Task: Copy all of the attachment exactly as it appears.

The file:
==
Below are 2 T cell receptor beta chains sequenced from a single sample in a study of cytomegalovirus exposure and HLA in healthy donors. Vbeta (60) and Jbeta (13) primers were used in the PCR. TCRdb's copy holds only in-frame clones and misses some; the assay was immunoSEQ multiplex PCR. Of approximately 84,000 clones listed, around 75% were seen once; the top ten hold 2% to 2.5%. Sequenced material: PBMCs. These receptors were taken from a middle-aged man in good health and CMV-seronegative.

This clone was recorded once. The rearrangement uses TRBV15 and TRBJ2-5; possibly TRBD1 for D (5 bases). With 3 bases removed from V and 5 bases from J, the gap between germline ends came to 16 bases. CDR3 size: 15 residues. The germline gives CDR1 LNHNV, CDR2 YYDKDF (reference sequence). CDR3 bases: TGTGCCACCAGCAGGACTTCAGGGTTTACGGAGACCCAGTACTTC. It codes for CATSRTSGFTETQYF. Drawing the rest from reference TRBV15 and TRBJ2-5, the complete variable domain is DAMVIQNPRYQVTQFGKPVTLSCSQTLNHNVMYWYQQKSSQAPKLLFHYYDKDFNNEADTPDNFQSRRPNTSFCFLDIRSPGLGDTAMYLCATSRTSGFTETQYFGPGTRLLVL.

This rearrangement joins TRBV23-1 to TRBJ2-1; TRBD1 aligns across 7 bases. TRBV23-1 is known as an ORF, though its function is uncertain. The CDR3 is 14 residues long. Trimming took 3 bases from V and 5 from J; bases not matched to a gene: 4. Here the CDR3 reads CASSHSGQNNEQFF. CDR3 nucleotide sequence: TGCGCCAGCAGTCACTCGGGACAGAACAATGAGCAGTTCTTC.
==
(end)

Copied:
Below are 2 T cell receptor beta chains sequenced from a single sample in a study of cytomegalovirus exposure and HLA in healthy donors. Vbeta (60) and Jbeta (13) primers were used in the PCR. TCRdb's copy holds only in-frame clones and misses some; the assay was immunoSEQ multiplex PCR. Of approximately 84,000 clones listed, around 75% were seen once; the top ten hold 2% to 2.5%. Sequenced material: PBMCs. These receptors were taken from a middle-aged man in good health and CMV-seronegative.

This clone was recorded once. The rearrangement uses TRBV15 and TRBJ2-5; possibly TRBD1 for D (5 bases). With 3 bases removed from V and 5 bases from J, the gap between germline ends came to 16 bases. CDR3 size: 15 residues. The germline gives CDR1 LNHNV, CDR2 YYDKDF (reference sequence). CDR3 bases: TGTGCCACCAGCAGGACTTCAGGGTTTACGGAGACCCAGTACTTC. It codes for CATSRTSGFTETQYF. Drawing the rest from reference TRBV15 and TRBJ2-5, the complete variable domain is DAMVIQNPRYQVTQFGKPVTLSCSQTLNHNVMYWYQQKSSQAPKLLFHYYDKDFNNEADTPDNFQSRRPNTSFCFLDIRSPGLGDTAMYLCATSRTSGFTETQYFGPGTRLLVL.

This rearrangement joins TRBV23-1 to TRBJ2-1; TRBD1 aligns across 7 bases. TRBV23-1 is known as an ORF, though its function is uncertain. The CDR3 is 14 residues long. Trimming took 3 bases from V and 5 from J; bases not matched to a gene: 4. Here the CDR3 reads CASSHSGQNNEQFF. CDR3 nucleotide sequence: TGCGCCAGCAGTCACTCGGGACAGAACAATGAGCAGTTCTTC.